to replenish supplies.
•	        Preliminary	findings	indicate	up	to	7	per	cent	reduction	of	water	and	sanitation-related	diseases	among		
          pupils and an increased enrolment of over 10 per cent in sample schools. Pupil absenteeism has
          decreased by an average of 15 per cent in the past two years
•	        Solid	waste	management	has	greatly	improved	due	to	distribution	of	dust	bins	and	construction		 	
          of drains. Participatory theatre is being used as a tool for behaviour change among pupils and the wider
•	        There	is	increased	government	supervisory	support	from	the	Ministries	of	Health	and	Education	to		   	
          schools in Kibera.

Children demonstrate their hand-washing skills to a Public Heath Officer

          Lessons Learnt:
•	        School	owners	are	core	to	the	success	of	school	health	promotion	in	informal	settlements	as	they	are		
	         the	final	decision-makers	in	the	schools.	The	creation	of	a	mutual	partnership	provides	them	with	a			
          deeper and broader appreciation of school health, thus influencing them to allocate resources (funds,
          human capital and time) to the programme.

•	        The	sustainability	of	water	and	sanitation	infrastructure	depends	on	the	ability	of	local	people	to	carry		
	         out	maintenance.	It	is	therefore	important	to	building	the	capacity	of	the	institutions	to	gather		sufficient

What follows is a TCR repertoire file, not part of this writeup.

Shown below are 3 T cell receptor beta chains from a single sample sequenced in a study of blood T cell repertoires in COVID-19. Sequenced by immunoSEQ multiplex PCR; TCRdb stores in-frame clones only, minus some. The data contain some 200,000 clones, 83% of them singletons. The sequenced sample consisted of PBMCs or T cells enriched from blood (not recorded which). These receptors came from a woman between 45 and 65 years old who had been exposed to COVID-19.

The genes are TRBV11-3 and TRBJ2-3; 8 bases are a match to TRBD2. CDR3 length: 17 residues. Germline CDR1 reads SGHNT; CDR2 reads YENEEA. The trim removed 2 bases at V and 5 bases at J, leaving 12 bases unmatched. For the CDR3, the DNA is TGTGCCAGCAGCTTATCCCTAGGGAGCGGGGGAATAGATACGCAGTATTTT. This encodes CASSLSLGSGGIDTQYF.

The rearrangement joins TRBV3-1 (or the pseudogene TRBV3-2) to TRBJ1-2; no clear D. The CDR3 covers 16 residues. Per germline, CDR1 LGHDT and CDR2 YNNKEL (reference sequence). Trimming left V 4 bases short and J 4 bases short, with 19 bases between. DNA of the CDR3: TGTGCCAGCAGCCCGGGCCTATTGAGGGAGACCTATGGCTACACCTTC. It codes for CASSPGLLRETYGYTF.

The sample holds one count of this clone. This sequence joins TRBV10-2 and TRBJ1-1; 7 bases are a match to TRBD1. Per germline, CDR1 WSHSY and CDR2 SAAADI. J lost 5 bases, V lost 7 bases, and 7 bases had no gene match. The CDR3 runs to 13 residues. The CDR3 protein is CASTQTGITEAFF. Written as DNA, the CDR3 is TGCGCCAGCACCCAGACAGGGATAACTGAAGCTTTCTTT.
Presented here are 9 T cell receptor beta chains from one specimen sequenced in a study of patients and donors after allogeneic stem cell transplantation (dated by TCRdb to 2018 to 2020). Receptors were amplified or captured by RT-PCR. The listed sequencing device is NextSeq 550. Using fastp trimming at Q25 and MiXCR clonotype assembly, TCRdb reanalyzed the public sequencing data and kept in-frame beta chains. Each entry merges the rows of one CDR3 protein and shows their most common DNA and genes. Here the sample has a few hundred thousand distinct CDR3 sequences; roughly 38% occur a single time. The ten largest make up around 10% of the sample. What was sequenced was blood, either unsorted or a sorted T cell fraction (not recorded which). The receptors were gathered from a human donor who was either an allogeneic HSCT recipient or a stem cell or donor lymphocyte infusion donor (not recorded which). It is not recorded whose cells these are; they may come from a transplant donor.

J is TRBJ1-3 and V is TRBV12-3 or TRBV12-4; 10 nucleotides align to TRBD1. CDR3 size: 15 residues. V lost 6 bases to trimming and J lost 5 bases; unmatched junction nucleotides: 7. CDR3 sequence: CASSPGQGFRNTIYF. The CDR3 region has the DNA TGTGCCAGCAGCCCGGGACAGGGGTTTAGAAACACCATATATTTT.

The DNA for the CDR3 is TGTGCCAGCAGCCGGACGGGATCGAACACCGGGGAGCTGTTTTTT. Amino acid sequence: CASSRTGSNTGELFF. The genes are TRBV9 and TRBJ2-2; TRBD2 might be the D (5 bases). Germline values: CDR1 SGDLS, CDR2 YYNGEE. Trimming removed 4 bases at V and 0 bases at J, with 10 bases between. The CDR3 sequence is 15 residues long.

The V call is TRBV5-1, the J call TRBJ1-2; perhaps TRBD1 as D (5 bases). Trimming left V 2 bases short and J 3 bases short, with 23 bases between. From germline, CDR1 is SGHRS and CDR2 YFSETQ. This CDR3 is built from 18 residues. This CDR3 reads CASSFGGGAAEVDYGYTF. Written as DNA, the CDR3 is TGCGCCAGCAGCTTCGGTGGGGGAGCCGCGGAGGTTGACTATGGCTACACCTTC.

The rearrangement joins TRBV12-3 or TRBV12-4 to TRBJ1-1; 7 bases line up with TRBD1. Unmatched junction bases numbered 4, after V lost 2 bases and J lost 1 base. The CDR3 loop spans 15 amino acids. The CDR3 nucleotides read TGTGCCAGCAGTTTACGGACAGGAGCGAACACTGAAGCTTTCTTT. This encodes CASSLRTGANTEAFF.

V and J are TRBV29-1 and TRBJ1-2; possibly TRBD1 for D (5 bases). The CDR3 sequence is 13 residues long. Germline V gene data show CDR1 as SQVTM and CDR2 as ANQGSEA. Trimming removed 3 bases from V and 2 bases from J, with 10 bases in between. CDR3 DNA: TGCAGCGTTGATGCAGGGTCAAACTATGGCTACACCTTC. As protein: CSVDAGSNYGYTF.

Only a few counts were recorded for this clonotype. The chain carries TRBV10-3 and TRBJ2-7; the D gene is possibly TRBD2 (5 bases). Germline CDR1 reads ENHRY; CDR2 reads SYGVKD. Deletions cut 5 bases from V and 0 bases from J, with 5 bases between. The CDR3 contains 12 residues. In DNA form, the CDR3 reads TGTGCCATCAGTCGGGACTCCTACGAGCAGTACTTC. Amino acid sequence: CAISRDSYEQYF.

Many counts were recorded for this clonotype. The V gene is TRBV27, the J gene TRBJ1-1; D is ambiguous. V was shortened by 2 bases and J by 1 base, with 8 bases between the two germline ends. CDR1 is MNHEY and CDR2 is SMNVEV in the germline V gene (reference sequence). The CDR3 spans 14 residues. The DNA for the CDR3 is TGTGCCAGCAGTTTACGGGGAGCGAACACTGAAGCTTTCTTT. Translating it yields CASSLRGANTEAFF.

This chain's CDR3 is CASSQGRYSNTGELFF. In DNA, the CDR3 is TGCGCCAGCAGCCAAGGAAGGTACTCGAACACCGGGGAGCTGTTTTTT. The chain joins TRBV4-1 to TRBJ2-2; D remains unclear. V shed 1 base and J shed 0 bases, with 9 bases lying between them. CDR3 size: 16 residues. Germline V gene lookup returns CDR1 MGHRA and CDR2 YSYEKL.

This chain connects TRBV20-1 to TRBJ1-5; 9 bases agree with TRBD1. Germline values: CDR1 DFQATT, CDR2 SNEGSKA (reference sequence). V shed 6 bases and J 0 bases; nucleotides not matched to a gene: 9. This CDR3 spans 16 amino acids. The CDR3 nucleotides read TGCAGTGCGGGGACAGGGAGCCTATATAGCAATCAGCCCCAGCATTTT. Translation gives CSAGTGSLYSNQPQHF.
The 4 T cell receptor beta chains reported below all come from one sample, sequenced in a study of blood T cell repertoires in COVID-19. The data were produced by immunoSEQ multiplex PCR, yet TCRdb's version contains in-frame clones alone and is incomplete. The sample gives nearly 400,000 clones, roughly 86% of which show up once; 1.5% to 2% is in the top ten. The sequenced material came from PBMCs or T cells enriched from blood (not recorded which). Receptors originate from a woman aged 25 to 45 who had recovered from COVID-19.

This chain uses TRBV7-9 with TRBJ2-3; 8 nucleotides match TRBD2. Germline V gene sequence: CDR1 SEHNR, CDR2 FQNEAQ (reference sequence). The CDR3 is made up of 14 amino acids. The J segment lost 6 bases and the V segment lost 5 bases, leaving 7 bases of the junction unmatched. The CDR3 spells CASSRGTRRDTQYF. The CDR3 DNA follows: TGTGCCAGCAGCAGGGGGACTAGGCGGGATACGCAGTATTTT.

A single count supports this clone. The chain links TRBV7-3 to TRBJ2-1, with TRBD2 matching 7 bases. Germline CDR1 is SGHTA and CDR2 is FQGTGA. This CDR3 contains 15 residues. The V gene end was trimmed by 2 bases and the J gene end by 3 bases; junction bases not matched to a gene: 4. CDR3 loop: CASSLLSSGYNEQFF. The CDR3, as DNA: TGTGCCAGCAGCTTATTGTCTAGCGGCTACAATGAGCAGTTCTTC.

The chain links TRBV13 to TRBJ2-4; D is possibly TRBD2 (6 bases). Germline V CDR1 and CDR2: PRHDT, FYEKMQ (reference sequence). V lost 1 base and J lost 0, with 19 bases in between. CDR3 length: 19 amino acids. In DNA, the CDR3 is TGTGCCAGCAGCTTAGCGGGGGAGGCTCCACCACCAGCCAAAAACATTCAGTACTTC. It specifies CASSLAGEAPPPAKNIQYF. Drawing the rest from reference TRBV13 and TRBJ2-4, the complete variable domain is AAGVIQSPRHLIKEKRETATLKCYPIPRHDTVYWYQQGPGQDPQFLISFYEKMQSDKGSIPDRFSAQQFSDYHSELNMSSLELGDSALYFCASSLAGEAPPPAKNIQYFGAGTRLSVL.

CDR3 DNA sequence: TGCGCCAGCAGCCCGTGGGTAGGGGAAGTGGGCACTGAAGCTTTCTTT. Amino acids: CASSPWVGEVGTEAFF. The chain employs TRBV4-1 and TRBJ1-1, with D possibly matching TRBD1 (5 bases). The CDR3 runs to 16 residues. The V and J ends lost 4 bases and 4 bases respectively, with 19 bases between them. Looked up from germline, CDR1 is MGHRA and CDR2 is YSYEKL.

resources for this purpose.

•	        Residents	of	informal	settlements	can	lobby	for	increased	government	provision	of	essential	services,		
          including education and health care. Kibera PHASE Forum has played this role well through consistent
	         dialogue	with	government	officials	at	district	and	national	levels.	

•	        Children	are	effective	change	agents	in	communities	and	have	great	ideas	on	the	best	communication		
          approaches and materials to achieve sustainable health behaviour. Their views are important to
          designing Behavioural Change Communication materials.

 Future Plans
 The project will continue working to improve the health status of the residents of Kibera together with all other
 stakeholders and partners, and to scale up the PHASE initiative to cover four more villages. The project will also
 strengthen the capacity of the Kibera PHASE Forum in effective advocacy and resource mobilisation.

      Country Director
     AMREF in Kenya
  P O Box 30125-00100
       Nairobi, Kenya
  Tel: +254 20 6994000
   Fax: +254 20 606340